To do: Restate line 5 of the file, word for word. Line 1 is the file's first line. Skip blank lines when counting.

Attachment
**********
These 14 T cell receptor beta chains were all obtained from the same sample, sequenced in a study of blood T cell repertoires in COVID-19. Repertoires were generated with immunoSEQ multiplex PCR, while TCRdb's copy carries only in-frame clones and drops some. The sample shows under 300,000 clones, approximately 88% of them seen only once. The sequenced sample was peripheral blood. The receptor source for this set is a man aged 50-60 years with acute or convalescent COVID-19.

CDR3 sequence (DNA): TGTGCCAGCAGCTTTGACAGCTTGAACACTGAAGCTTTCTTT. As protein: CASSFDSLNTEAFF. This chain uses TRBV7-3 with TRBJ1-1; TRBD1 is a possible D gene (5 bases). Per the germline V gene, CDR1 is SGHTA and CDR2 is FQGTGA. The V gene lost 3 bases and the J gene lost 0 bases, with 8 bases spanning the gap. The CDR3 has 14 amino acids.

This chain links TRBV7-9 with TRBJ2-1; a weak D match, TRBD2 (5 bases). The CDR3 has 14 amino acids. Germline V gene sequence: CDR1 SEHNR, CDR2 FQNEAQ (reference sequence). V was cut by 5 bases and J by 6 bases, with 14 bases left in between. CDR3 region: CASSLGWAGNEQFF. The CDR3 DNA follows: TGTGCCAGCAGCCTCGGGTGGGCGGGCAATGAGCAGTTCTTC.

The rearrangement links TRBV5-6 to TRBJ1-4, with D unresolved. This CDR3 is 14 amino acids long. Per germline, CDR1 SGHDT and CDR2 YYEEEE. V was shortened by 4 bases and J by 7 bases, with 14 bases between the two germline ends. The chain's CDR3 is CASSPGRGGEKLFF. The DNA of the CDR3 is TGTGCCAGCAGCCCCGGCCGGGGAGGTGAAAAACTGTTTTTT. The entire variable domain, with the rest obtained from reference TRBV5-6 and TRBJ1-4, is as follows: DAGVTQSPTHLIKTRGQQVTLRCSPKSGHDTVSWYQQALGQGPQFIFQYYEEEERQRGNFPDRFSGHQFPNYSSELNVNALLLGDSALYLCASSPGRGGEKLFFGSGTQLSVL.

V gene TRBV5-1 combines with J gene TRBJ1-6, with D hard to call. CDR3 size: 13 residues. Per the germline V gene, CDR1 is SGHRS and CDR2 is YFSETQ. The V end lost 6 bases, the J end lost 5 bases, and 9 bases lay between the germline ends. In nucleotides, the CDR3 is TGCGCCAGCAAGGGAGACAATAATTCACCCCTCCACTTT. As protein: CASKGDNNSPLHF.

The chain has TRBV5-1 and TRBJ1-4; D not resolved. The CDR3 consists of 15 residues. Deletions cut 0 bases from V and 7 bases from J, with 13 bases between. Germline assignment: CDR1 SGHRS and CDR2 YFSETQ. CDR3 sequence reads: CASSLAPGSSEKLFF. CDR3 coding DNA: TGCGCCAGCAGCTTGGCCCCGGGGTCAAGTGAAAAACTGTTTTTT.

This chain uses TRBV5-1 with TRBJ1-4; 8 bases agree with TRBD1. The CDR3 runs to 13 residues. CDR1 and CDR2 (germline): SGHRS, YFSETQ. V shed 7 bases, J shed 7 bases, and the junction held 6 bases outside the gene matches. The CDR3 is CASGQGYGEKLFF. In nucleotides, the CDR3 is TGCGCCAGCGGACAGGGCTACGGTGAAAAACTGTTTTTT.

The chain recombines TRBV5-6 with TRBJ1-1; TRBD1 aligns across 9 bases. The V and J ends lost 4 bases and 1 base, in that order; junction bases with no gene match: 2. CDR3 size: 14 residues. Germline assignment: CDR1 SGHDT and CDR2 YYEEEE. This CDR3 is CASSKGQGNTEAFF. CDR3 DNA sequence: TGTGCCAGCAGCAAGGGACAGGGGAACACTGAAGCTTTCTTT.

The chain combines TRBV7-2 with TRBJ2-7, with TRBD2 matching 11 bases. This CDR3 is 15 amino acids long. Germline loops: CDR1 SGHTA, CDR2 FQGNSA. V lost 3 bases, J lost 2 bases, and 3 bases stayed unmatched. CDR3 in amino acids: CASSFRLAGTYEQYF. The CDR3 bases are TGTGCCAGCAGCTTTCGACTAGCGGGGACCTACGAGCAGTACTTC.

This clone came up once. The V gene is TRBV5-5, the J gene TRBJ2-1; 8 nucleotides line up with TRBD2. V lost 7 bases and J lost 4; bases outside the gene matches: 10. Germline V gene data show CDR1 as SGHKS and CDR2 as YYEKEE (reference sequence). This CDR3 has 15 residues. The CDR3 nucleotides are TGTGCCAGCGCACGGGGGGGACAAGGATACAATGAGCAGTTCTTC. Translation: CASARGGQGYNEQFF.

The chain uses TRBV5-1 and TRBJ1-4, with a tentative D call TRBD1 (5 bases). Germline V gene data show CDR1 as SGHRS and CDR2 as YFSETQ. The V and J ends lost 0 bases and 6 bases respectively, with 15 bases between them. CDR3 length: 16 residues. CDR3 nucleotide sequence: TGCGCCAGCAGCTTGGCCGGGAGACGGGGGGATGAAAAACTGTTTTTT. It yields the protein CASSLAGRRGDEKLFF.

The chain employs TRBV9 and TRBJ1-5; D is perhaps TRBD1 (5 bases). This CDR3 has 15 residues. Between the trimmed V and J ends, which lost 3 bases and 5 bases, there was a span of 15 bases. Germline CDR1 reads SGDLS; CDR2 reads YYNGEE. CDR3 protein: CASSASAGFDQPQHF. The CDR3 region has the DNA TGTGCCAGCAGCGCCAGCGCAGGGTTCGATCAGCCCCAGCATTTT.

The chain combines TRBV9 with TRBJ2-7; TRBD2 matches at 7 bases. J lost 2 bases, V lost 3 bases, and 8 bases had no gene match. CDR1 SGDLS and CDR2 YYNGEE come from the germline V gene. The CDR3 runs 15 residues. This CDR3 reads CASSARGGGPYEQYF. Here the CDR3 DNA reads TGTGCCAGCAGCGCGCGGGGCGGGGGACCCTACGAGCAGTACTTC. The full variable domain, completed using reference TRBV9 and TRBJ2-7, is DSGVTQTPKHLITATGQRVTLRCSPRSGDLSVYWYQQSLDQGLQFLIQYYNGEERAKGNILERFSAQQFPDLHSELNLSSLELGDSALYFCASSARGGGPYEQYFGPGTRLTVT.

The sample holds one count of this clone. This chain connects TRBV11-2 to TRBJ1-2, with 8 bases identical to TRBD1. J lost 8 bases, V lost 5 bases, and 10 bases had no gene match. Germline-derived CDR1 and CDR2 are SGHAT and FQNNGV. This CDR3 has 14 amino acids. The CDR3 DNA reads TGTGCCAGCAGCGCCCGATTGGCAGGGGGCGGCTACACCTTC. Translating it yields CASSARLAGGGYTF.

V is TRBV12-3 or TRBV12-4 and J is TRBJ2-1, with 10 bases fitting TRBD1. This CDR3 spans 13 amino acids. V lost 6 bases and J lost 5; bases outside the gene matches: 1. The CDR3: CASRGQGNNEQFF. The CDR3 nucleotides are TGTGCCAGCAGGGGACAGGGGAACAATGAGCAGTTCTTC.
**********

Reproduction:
V gene TRBV5-1 combines with J gene TRBJ1-6, with D hard to call. CDR3 size: 13 residues. Per the germline V gene, CDR1 is SGHRS and CDR2 is YFSETQ. The V end lost 6 bases, the J end lost 5 bases, and 9 bases lay between the germline ends. In nucleotides, the CDR3 is TGCGCCAGCAAGGGAGACAATAATTCACCCCTCCACTTT. As protein: CASKGDNNSPLHF.